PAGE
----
Mediation has become a common option to resolve issues related to separation and divorce without the need for litigation. It is a preferred choice where individuals want to make their own informed choices rather than have a judge decide. An experienced neutral mediator can facilitate the sometimes-difficult conversations surrounding financial disentanglement and parenting decisions and access moving forward.
Many people have heard of mediation as a means of dispute resolution, but when it comes to how the mediation process works, there are some myths and misconceptions. To help people understand how the mediation process works, I have compiled some common questions that people have when deciding on the process for their divorce.
How do I decide if mediation is right for me?
The best way to decide if mediation is the right process is to research mediators experienced in family and matrimonial law and request a consultation to discuss the process and address any questions you and your spouse or partner may have. Many mediators offer a consultation at no charge as long as both parties attend.
Where are mediation sessions held?
Mediation sessions can be tailored to your own situation, but normally involve the parties meeting the mediator in a casual office-style setting. Mediators may also offer video conferencing and other online options.
It is generally recommended to have a consulting attorney during the mediation process; however, attorneys do not usually attend the mediation sessions. Attorney participation during the mediation session is based upon agreement by both parties.
How do I prepare for my first mediation session?
Once the parties have decided on the mediator, the mediator usually provides an agreement that sets forth the expectations of the process to ensure that the parties are fully informed about how the process works as well as the costs involved. The mediator may also provide each party with a questionnaire to compile basic information as well as a financial statement of net worth to make sure all assets and debt are addressed. The mediator uses the financial statement to help the parties decide what else may be needed to make decisions.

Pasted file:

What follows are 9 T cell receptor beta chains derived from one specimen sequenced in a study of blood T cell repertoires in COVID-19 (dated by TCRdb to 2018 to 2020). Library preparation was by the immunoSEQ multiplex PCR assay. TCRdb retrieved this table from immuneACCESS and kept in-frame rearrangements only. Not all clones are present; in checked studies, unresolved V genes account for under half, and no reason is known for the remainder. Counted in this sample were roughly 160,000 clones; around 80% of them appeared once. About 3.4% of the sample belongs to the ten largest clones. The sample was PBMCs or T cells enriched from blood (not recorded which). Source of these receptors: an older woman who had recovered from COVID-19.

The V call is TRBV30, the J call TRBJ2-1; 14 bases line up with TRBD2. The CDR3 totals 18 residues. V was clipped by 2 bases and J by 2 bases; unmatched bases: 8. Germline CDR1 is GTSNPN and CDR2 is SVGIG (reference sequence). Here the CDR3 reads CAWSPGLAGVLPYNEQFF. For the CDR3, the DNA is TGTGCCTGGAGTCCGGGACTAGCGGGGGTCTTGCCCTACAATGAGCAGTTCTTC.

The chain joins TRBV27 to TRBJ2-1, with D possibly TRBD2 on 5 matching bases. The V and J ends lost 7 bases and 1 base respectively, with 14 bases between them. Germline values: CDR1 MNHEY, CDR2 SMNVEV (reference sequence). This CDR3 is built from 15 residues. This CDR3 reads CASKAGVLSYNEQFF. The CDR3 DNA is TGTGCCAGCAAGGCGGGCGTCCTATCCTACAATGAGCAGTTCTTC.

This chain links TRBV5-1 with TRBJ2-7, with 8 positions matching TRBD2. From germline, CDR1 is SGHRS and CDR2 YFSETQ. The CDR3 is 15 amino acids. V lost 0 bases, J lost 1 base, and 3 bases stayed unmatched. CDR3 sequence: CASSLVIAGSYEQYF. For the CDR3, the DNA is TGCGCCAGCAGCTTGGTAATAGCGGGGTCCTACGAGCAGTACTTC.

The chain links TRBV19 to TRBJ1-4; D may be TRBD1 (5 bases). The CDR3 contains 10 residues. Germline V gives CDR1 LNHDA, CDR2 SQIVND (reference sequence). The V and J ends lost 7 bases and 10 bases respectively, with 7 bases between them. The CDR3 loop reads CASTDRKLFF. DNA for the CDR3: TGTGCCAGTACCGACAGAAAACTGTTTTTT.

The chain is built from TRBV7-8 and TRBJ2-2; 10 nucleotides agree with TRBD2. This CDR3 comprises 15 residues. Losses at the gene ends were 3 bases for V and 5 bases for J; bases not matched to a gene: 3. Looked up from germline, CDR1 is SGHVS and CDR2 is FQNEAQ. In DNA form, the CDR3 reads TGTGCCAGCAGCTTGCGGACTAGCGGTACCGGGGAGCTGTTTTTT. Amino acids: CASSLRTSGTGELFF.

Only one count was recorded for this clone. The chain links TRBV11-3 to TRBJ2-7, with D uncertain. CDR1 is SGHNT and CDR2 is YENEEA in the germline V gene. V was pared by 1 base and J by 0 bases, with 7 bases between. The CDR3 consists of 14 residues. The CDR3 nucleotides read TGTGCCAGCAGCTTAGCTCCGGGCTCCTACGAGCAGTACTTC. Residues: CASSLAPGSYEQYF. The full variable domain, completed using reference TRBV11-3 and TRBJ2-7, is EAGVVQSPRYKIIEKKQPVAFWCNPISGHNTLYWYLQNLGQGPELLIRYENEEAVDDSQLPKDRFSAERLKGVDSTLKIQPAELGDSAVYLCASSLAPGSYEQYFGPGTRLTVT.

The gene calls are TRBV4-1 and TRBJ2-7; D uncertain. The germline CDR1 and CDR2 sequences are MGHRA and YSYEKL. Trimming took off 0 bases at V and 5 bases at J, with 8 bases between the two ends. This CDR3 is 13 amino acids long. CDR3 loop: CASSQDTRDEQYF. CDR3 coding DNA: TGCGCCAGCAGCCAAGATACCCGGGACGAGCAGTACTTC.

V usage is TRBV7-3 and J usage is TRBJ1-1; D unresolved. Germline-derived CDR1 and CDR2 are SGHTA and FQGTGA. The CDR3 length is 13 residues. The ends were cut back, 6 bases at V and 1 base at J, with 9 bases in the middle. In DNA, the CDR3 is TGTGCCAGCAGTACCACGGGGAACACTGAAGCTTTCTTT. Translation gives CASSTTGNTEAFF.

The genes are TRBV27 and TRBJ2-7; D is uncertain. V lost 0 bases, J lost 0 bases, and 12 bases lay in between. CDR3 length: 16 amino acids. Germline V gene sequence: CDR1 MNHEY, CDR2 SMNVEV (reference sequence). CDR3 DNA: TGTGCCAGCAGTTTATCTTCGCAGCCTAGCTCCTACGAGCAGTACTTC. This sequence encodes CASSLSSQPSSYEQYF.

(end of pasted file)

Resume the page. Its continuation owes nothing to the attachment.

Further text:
How long does the mediation process take?
This is one of the most common questions but does not have a “one size fits all” answer. While a major benefit of mediation is the efficient use of time compared to the court system, the length of time really depends on the issues to be discussed and resolved. While the mediator will help guide the discussion and keep things on track, there is no defined timeframe.
When a case is appropriate for mediation and the parties commit to the process it usually results in a good faith negotiation and settlement. In the event the parties feel they have exhausted the process and are not able to reach an agreement, they still have the option to go through the court system for their divorce. In this case, it is important to understand that anything discussed during the mediation will remain confidential and will not be admissible in court.
While these questions represent some of the most common questions I receive, they in no way represent all the questions you may have about the mediation process. Further information is available on my website and by attending a mediation consultation.